Copyright notice

This article is from the Dictionary of North Carolina Biography, 6 volumes, edited by William S. Powell. Copyright ©1979-1996 by the University of North Carolina Press. Used by permission of the publisher. For personal use and not for further distribution. Please submit permission requests for other use directly to the publisher.

Printer-friendly page
Average: 2.7 (3 votes)

Graham, John Washington

by Max R. Williams, 1986

22 July 1838–24 Mar. 1928

John Washington Graham. Image courtesy of Histories of the several regiments and battalions from North Carolina, in the great war 1861-'65. John Washington Graham, Confederate major, attorney, and politician, was born in Hillsborough, the second son of William A. and Susannah Washington Graham. The grandparents, the Joseph Grahams of Lincoln County and the John Washingtons of New Bern and Kinston, were well connected and influential in their respective sections of North Carolina. The father, William Alexander Graham (1804–75), was destined to become one of the state's most trusted political leaders. John Washington Graham attended the Caldwell Institute (where Alexander Wilson was principal), Abbott's Classical Academy in Georgetown, D.C., and The University of North Carolina. Especially capable in Latin and mathematics, he read law with William Horn Battle and Samuel Field Phillips and eventually received A.B. (1857), M.A. (Special Alumni, 1859), LL.B. (1860), and LL.D. (Honorary, 1921) degrees. He served his alma mater as tutor from 1858 to 1860 and as an active trustee from 1876 to 1928.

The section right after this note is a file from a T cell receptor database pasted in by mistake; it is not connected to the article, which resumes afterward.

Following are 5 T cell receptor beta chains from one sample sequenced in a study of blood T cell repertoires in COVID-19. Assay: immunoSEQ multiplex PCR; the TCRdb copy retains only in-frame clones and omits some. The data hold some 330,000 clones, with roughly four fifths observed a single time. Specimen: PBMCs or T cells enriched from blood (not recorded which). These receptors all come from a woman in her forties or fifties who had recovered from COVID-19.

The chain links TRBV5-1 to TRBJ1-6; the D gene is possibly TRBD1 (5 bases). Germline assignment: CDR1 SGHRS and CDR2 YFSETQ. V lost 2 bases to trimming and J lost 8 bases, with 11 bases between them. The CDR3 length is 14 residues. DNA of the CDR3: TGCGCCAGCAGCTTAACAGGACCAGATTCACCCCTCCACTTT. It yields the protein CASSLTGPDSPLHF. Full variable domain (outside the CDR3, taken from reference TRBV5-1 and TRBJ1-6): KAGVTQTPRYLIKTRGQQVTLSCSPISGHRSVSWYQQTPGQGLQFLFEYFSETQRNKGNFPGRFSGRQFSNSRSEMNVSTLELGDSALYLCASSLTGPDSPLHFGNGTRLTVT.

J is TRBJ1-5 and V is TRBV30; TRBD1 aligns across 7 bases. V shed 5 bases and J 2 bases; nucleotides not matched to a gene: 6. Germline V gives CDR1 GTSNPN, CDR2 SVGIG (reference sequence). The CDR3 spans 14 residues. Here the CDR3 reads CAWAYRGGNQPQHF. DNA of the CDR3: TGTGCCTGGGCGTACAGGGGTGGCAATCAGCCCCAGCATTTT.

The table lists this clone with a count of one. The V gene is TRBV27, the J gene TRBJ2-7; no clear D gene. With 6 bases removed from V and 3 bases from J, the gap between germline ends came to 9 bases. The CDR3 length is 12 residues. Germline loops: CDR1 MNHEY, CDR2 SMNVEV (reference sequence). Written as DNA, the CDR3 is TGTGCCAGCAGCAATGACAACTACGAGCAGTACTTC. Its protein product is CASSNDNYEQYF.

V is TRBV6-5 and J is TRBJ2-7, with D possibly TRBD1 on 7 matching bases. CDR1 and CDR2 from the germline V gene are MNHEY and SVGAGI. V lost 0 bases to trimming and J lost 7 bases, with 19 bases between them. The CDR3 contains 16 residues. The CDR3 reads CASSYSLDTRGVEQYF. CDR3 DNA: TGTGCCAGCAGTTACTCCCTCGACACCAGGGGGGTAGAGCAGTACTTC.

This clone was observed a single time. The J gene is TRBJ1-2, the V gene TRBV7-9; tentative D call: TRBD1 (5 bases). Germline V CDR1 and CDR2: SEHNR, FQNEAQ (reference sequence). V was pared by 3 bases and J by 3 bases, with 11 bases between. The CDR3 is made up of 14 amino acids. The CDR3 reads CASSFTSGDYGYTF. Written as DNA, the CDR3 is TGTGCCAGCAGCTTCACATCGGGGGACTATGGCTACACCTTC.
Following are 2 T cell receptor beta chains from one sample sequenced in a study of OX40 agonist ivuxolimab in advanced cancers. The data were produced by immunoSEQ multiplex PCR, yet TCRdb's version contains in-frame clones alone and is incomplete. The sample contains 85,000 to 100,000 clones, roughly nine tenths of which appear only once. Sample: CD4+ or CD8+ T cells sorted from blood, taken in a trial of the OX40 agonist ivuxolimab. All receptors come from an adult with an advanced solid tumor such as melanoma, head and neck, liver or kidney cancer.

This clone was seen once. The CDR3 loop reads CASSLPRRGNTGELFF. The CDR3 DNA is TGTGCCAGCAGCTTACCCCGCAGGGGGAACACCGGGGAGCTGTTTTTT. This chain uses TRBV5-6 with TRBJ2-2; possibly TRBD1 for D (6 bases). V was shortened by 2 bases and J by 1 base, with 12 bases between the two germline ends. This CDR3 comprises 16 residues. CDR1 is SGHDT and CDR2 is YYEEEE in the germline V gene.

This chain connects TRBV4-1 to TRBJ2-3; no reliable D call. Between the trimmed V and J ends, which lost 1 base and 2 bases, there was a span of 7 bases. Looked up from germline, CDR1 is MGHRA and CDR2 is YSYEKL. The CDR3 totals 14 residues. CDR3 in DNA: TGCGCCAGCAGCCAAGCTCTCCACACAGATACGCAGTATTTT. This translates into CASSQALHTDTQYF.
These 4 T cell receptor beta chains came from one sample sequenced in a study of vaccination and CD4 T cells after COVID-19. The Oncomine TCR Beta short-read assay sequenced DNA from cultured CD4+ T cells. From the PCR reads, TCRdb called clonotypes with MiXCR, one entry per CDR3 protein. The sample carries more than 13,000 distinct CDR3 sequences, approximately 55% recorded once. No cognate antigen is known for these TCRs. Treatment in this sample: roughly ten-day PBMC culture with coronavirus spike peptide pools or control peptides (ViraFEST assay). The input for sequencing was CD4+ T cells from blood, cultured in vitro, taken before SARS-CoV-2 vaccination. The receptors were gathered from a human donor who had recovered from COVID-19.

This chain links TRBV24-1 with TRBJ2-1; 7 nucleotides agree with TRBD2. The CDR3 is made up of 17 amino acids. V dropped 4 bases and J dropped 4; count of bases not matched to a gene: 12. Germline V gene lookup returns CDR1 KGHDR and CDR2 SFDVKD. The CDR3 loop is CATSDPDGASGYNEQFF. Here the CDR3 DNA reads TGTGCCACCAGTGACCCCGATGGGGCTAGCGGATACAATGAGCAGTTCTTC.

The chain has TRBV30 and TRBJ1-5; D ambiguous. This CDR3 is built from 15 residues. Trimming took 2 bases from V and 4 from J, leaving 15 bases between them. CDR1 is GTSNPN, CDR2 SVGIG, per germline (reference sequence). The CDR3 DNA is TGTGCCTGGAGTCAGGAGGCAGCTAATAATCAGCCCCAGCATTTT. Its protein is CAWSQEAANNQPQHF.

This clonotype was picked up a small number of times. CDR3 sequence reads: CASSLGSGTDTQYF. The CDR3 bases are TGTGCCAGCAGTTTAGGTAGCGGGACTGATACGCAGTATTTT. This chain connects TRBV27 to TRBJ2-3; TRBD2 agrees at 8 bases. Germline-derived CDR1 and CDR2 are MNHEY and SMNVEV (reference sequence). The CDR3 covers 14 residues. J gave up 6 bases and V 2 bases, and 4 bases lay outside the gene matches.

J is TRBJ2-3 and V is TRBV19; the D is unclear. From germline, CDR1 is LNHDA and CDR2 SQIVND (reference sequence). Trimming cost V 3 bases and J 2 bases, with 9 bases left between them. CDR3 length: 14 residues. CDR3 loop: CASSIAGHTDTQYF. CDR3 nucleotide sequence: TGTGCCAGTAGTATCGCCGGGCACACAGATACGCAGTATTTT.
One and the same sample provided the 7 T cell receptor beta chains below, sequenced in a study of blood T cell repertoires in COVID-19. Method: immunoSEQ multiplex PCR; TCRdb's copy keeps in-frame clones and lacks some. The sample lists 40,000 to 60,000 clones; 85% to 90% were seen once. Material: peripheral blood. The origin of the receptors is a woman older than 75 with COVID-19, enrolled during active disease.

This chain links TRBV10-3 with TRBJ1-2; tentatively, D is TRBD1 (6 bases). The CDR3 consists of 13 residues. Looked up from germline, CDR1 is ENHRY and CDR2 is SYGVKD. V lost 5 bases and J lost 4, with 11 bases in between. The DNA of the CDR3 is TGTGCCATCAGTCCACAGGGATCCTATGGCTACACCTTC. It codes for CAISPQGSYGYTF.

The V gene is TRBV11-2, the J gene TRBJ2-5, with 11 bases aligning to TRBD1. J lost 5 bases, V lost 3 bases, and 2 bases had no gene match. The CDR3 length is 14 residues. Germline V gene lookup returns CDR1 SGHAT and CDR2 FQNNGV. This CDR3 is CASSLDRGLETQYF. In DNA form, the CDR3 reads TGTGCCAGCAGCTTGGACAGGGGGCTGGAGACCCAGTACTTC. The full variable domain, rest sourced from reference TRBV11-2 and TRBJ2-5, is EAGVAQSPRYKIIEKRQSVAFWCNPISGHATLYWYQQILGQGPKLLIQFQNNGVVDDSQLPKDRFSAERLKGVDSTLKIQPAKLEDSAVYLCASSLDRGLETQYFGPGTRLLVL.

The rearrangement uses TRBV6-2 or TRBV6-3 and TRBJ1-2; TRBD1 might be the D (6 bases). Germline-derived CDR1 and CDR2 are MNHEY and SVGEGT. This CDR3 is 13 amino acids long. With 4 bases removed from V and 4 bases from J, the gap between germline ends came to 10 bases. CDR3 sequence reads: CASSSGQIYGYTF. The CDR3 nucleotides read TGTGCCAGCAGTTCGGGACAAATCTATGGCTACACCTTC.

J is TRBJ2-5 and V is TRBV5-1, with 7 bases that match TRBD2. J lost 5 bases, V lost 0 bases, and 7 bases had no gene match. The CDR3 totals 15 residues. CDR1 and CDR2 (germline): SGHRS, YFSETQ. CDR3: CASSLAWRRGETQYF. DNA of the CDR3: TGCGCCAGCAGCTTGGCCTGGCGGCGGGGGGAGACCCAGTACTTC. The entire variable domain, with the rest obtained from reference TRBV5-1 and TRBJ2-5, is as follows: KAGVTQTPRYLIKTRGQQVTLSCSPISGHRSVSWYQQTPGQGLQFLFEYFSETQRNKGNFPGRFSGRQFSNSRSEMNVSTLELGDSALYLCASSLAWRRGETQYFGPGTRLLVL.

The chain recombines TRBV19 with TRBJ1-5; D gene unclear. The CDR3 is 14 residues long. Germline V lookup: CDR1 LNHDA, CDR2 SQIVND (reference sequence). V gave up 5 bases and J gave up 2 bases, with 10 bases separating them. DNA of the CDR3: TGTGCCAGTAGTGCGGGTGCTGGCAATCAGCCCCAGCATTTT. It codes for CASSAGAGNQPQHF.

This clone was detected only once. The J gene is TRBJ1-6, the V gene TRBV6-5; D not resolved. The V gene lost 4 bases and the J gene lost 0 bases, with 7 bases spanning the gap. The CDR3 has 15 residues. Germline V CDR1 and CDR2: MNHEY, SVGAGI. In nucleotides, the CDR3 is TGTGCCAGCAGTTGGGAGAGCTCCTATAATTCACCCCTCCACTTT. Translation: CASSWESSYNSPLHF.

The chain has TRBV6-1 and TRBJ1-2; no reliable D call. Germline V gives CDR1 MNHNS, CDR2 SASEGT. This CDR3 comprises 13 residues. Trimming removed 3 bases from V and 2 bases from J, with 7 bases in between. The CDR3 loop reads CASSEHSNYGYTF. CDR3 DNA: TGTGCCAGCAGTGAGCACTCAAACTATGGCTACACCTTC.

Graham began his legal practice in 1860, only to have this undertaking interrupted by the Civil War. He entered Confederate service in April 1861 and performed the duties of a junior staff officer until March 1862, when he returned to Orange County. There he raised Company D, Fifty-sixth North Carolina Regiment, leading his company as captain until he became regimental major in September 1863. He was seriously wounded in late March 1865, some two weeks before General Robert E. Lee's surrender at Appomattox. Shot through both legs, he eventually recovered fully. His action against Federal artillery at the Battle of Plymouth (April 1864) was especially meritorious. Noted as an officer genuinely concerned for his men, Graham was characterized as "one of the hardest fighting soldiers in the Southern army."